A new book, Orchard: a novel (2016), uses the method of fiction to explore the story of Harry Orchard (1886-1954), the complicated and controversial figure responsible for assassinating former Idaho Governor, Frank Steunenberg, in 1905. Written by Jack H. Bailey, the novel is a creative take on Orchard (real name Albert Horsley), who received life imprisonment for the killing, and his path toward that fateful day in 1905. Orchard is a posthumous publication, with Mr. Bailey, a WWII US Navy veteran, having passed in 2010. This preview will give some of the historical background for the real-life Orchard.
Albert Edward Horsley, the later Harry Orchard (among other aliases), was born in Ontario, Canada, in a rural area between Toronto and Kingston. Horsley would leave school in third grade to support his family (he was one of eight children), working as a farmhand. At 22, he moved westward to Saginaw, Michigan, to become a logger. He would return to Canada and marry by 23, and he and his wife worked as cheesemakers, with their own cheese factory. However, living beyond his means led Horsley to burn his factory for the insurance money and after collecting the funds, he left his wife and young daughter to take up with a new woman and live in British Columbia. Soon after, that relationship dissolved and Horsley migrated southward to Washington state.
By 1897, Horsley found work delivering milk to mining communities in the northern panhandle section of Idaho, and was able to save enough to buy a small share in a local silver mine. Despite beginning a wood and coal business, personal debt (primarily from gambling) would force him to sell his share in the silver mine and then his share in the wood and coal enterprise. Horsley became a shoveler in a nearby mine and significantly, came into contact with the Western Federation of Miners, a labor union open at times to militancy.
Frank Steunenberg was governor of Idaho from 1897 to 1901, and his tenure saw significant labor strife, specifically in the mining areas where Horsley worked; northern Idaho. An escalating strike in 1899 over pay by non-unionized workers led Steunenberg to declare martial law and call in federal soldiers – some 1000 men were indiscriminately arrested. Many miners had supported Steunenberg for governor and felt his actions disloyal. Martial law remained in force until Steunenberg’s term ended in 1900 and he did not seek re-election.
On December 30th, 1905, Frank Steunenberg was out for a walk in Caldwell, Idaho, where he lived. Returning home, he pulled the wooden slide on a gate to a side-door –that movement detonated dynamite rigged to the gate. The fourth governor of Idaho, Steunenberg was dead within the hour at age 44.
Investigation by the independent Pinkerton Detective Agency led to the quick arrest of Harry Orchard on January 1st, 1906. Orchard had been staying in a nearby Caldwell hotel and strangely made no attempt to neither flee nor dispose of the dynamite and wire he was found with. One witness, a desk clerk at Orchard’s hotel, indicated that they had walked to site of Steunenberg’s killing after the event, with Orchard declaring to him that Steunenberg had been financially rewarded by Idaho mine owners after leaving politics.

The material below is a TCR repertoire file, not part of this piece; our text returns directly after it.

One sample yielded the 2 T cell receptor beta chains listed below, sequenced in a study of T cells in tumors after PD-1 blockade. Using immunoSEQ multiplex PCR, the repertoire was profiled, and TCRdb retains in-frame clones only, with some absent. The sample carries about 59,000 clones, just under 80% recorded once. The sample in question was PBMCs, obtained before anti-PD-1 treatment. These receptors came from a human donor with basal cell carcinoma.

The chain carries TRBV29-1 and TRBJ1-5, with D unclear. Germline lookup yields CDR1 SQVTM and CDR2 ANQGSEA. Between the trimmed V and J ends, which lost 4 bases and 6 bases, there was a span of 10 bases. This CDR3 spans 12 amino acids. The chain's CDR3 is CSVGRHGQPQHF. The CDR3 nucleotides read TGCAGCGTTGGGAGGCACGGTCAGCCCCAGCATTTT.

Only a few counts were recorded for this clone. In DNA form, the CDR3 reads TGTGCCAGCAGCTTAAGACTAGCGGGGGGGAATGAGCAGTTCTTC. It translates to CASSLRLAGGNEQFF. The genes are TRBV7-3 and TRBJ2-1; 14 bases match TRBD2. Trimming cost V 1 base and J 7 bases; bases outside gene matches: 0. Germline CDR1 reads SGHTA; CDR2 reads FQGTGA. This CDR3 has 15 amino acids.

In an effort to avoid the death penalty, Orchard provided the Pinkertons with a confession stating that he had killed the former governor on contract for the Western Federation of Miners. Two prominent leaders and a union member were named. The three men would be defended by the famous lawyer, Charles Darrow, and were acquitted for lack of evidence. Orchard also claimed that he murdered at least 16 other people and committed violence during various industrial-labor conflicts, such as the Colorado Labor Wars of 1903-1904.
Harry Orchard would live out the rest of his life in an Idaho prison, dying in 1954 at age 88, almost 50 years after his original arrest. In 1906, he had published an autobiography entitled, The Confessions and Autobiography of Harry Orchard. In this excerpt, Orchard describes how he rode a commandeered train, one nicknamed the “Dynamite Express”, to help blow up a mine owners’ mill in northern Idaho during the 1899 labor unrest:
“When the Northern Pacific train left Wallace that morning (April 29) at eight o’clock, all the telegraph wires had been cut, and when it left Burke, five or six masked men with rifles boarded the engine and directed the trainmen to put on extra cars….The train was made up of box-cars and flat-cars, one or two passenger-cars and a baggage-car. The men got on board here, and we started down the canyon. I was in one of the passenger-coaches.”
Orchard: a novel, will be released July 26th and an official website (with pre-order option) has been launched at Jack H. Bailey. Order options are also available via book retailers Amazon – Orchard and Barnes & Noble – Orchard.
The launch of Orchard: a novel is being publicized by FSB Associates and a selection of their featured books can be viewed at Written Voices. The official Facebook page for author Jack Bailey can be found at FB – Jack H. Bailey.
(Copyright – Chad Beharriell)